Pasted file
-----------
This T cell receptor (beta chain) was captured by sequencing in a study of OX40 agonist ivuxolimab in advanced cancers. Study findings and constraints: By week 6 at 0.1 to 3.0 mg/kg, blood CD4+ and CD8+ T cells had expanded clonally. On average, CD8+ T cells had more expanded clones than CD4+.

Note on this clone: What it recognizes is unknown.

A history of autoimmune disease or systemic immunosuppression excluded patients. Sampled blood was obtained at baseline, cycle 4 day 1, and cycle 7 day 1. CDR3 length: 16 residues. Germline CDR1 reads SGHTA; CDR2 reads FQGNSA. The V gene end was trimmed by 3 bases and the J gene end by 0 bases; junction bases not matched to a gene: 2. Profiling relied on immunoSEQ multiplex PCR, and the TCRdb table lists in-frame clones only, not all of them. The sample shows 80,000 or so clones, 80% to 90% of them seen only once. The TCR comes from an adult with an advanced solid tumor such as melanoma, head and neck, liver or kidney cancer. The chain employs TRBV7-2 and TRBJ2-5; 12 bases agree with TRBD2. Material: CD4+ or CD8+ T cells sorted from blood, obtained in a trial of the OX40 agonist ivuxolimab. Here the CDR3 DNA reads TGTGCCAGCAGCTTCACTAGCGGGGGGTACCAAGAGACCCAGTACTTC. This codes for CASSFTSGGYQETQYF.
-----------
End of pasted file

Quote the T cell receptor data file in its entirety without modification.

This T cell receptor (beta chain) was captured by sequencing in a study of OX40 agonist ivuxolimab in advanced cancers. Study findings and constraints: By week 6 at 0.1 to 3.0 mg/kg, blood CD4+ and CD8+ T cells had expanded clonally. On average, CD8+ T cells had more expanded clones than CD4+.

Note on this clone: What it recognizes is unknown.

A history of autoimmune disease or systemic immunosuppression excluded patients. Sampled blood was obtained at baseline, cycle 4 day 1, and cycle 7 day 1. CDR3 length: 16 residues. Germline CDR1 reads SGHTA; CDR2 reads FQGNSA. The V gene end was trimmed by 3 bases and the J gene end by 0 bases; junction bases not matched to a gene: 2. Profiling relied on immunoSEQ multiplex PCR, and the TCRdb table lists in-frame clones only, not all of them. The sample shows 80,000 or so clones, 80% to 90% of them seen only once. The TCR comes from an adult with an advanced solid tumor such as melanoma, head and neck, liver or kidney cancer. The chain employs TRBV7-2 and TRBJ2-5; 12 bases agree with TRBD2. Material: CD4+ or CD8+ T cells sorted from blood, obtained in a trial of the OX40 agonist ivuxolimab. Here the CDR3 DNA reads TGTGCCAGCAGCTTCACTAGCGGGGGGTACCAAGAGACCCAGTACTTC. This codes for CASSFTSGGYQETQYF.